News: Gator change
Story by Staff Sgt. Miles Elder
MUQDADIYAH, Iraq (May 22, 2006) " Six booming artillery shots signaled a change of command for Gator Soldiers from A Battery, 3rd Battalion, 29th Field Artillery, 4th Infantry Division.
Capt. Charles F. Harmon III took command of the unit from outgoing commander, Capt. Andrew A. Morrison, during a mid-morning ceremony. Just as he had done several times before, Morrison, a North Attleboro, Mass., native, issued a fire command to his unit during his farewell speech.
"It's an opportunity that we had to work into our normal terrain-denial fires and normal operations," Morrison said. "It also lent a little celebratory kind of flourish to the ceremony.
"It was not the normal thing to do. It was not a military salute, but it was recognition of all the hard work these guys have done."
The commander of the 3rd Battalion, Lt. Col. Jeffrey Vuono, praised the Gators" efforts under Morrison. He said they did well despite being split between Forward Operating Bases Anaconda, Normandy and Warhorse.
"Under his leadership, the soldiers of this battery and team have forged an outstanding reputation by delivering timely and accurate fire and adapting to their environment by conducting constringency operations during Operation Iraqi Freedom," Vuono said.
Among the accomplishments Vuono cited were firing 379 rounds of 155 high explosive ammunition, conducting more than 150 combat patrols and maintaining a 98 percent operational readiness rating while posting an impressive safety record.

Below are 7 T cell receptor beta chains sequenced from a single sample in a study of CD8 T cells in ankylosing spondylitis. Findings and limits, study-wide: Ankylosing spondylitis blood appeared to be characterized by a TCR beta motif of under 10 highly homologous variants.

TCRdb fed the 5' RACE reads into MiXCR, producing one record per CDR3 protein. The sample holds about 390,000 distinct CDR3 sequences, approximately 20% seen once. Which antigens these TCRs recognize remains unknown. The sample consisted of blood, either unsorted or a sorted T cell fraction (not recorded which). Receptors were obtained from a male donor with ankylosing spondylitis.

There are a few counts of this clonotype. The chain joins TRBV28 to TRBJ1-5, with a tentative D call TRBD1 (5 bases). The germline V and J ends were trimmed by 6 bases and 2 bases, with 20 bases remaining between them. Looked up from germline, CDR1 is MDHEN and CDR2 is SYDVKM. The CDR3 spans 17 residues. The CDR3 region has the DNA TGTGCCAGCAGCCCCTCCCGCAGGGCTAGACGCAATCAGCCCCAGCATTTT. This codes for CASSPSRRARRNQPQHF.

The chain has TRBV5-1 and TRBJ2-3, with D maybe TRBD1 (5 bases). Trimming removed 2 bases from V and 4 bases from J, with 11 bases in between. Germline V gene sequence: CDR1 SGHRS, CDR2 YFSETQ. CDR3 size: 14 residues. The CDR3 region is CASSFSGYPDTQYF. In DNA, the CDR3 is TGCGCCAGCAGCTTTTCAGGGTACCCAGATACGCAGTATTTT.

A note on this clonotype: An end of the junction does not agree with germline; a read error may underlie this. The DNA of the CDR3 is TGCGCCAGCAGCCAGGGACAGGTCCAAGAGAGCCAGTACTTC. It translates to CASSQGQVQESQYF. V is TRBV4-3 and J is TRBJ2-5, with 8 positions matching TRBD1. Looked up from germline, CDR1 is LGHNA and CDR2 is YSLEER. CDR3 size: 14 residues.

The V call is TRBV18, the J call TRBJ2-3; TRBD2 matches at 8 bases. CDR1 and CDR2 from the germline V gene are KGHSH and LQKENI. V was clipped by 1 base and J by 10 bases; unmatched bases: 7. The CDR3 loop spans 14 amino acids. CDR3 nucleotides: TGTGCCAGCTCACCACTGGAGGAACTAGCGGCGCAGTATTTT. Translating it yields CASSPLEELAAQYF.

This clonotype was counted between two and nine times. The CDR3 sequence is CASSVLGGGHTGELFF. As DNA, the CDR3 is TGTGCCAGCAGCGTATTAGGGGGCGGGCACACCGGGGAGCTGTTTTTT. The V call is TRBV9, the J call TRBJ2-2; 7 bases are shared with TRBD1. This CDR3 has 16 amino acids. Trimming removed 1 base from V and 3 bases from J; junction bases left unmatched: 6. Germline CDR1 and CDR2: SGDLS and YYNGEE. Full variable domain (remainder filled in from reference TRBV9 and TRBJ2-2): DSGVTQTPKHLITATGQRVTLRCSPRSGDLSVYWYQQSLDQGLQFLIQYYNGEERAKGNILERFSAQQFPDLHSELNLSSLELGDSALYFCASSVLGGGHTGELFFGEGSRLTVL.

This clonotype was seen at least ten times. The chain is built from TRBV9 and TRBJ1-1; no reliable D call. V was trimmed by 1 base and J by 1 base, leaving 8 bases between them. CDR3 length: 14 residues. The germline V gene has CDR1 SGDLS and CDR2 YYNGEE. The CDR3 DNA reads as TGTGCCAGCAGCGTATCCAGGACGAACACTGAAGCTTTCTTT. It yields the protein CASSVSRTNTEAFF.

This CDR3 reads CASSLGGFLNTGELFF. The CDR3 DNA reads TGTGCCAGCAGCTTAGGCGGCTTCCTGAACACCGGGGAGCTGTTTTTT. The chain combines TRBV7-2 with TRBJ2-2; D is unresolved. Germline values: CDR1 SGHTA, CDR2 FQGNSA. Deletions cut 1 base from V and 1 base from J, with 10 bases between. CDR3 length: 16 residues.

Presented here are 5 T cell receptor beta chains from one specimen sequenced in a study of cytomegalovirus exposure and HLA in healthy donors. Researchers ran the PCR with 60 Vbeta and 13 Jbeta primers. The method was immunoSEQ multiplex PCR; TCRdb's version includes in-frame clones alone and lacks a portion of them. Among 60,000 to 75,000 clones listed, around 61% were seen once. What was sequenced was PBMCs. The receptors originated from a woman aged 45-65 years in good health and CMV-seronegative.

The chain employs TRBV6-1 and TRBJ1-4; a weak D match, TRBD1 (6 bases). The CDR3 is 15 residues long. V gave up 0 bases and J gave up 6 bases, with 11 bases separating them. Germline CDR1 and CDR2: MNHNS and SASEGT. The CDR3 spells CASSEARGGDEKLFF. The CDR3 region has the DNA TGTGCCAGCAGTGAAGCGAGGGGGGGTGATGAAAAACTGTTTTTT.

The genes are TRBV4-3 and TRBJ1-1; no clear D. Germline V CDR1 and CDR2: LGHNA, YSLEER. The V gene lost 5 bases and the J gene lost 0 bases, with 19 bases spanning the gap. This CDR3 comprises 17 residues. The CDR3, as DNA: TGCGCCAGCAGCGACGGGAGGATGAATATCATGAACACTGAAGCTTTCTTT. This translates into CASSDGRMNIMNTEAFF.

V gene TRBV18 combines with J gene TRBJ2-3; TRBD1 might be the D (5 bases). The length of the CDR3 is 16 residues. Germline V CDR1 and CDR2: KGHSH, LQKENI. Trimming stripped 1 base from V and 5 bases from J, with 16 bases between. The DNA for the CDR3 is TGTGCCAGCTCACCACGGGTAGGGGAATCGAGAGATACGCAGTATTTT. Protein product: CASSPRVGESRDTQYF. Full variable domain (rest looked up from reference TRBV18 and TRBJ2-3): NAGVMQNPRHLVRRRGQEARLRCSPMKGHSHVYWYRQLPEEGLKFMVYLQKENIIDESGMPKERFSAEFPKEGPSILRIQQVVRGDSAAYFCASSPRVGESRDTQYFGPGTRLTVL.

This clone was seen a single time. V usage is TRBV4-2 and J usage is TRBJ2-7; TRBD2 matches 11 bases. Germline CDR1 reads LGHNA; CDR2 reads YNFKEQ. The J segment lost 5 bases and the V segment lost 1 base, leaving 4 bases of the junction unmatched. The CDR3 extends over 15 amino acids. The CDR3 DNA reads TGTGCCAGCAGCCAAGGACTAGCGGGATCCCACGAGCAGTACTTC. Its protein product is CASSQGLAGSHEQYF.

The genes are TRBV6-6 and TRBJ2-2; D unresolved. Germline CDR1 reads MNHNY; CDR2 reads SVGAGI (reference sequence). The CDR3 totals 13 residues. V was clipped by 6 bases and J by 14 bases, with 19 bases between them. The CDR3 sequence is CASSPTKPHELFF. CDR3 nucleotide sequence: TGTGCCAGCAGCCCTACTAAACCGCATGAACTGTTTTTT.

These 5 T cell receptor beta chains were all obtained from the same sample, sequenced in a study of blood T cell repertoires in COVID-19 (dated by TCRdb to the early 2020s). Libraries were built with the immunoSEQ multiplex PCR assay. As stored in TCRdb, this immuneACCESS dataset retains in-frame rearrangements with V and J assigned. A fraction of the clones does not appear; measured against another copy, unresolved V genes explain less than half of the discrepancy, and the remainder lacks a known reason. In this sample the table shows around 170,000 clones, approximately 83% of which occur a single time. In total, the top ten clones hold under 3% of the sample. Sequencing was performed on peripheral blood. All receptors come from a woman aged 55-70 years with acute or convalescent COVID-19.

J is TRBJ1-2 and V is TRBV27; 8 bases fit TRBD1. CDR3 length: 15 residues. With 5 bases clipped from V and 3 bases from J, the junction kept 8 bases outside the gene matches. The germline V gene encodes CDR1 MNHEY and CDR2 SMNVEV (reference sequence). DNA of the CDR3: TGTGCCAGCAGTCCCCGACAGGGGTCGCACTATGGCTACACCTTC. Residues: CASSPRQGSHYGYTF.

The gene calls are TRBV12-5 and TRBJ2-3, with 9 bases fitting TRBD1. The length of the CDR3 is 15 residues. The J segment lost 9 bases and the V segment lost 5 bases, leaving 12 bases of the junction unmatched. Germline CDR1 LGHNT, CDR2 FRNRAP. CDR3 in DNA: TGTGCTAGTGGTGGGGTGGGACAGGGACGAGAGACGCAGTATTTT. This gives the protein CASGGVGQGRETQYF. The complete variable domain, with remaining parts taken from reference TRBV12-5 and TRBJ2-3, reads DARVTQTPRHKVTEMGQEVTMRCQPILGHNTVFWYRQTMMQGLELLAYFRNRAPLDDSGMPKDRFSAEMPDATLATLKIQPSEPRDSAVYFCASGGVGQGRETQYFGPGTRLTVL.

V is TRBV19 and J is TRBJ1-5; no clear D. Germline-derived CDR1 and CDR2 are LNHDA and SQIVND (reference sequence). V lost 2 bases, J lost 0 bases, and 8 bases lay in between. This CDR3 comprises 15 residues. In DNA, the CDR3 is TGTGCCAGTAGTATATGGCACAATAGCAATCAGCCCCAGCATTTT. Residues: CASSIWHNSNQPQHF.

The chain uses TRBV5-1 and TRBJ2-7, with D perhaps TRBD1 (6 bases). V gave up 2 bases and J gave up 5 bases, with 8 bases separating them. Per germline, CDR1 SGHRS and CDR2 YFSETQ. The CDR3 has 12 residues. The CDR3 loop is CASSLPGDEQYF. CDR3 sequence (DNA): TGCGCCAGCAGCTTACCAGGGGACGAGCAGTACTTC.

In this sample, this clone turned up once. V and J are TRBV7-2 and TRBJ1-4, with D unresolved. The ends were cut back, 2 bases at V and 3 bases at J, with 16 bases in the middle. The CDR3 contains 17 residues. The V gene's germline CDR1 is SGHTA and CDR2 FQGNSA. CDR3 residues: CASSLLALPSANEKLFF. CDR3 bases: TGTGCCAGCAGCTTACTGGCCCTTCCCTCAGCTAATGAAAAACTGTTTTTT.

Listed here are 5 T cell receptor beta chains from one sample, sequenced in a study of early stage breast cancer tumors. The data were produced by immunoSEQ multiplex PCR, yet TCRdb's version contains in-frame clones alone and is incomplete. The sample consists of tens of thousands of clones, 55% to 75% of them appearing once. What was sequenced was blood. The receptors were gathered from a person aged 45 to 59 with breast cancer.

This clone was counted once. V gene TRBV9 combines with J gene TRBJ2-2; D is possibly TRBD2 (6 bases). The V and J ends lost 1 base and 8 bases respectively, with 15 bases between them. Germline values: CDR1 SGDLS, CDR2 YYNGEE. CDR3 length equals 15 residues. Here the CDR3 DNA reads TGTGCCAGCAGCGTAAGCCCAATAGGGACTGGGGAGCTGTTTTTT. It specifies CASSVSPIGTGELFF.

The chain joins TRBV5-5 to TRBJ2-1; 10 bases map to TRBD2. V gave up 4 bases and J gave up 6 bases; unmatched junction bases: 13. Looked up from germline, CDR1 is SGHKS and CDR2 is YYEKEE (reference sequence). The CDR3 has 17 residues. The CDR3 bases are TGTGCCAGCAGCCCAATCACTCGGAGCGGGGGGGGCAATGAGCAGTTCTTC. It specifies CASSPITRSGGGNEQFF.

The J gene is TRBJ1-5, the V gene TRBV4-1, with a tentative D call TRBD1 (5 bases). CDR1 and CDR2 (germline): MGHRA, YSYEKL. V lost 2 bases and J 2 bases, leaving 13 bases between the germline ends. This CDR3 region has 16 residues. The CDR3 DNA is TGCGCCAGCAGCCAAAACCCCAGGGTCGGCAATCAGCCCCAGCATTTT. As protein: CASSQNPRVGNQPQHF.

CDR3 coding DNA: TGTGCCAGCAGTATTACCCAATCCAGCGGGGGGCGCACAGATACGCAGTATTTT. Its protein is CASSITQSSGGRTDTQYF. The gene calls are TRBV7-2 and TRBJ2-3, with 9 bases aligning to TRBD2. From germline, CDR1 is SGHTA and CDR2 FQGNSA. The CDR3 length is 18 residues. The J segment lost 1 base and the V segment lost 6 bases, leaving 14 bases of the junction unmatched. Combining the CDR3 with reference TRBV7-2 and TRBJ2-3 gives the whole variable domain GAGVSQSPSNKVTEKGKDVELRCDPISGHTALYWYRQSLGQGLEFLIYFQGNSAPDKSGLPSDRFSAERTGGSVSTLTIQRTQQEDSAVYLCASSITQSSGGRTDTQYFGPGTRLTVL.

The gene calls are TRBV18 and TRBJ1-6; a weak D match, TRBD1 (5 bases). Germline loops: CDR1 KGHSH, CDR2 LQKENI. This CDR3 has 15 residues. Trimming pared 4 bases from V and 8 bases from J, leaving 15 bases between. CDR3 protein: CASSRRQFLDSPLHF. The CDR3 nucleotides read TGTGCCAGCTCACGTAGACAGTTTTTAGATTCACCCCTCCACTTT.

"Truly the greatest of their accomplishment was maintaining their discipline," Vuono said.
The incoming and outgoing commanders are swapping duty positions. Harmon has served as battalion effects coordinator for 1-8 Combined Arms Battalion, 4th Infantry Division, Task Force Band of Brothers, based Forward Operating Base Paliwoda and Morrison will be replacing him there.
Vuono praised Harmon, a Cherryville, N.C., native. He said he would do a fine leading the battery.
"He is a Soldier who has all the finest qualities we look for in a commander," Vuono said. "He is a proven warrior.
"I have the utmost confidence that he will take what Capt. Morrison has done and build upon it."
Harmon entered the Army in 1999 after earning his commission through the ROTC program from the University of North Carolina at Chapel Hill. He has served at Fort Sill, Okla.; Fort Drum, N.Y.; Kosovo, Macedonia, Korea and at Fort Carson, Colo., where the unit is normally based.
During his speech, Harmon said he appreciated 'the opportunity to command such an outstanding unit." He complimented the unit on its fine appearance standing in formation between two M109A6 Paladin artillery systems.
"Gators, it's been a pleasure getting to know you the past few weeks," Harmon said. "I'm looking forward to working with you over the coming months."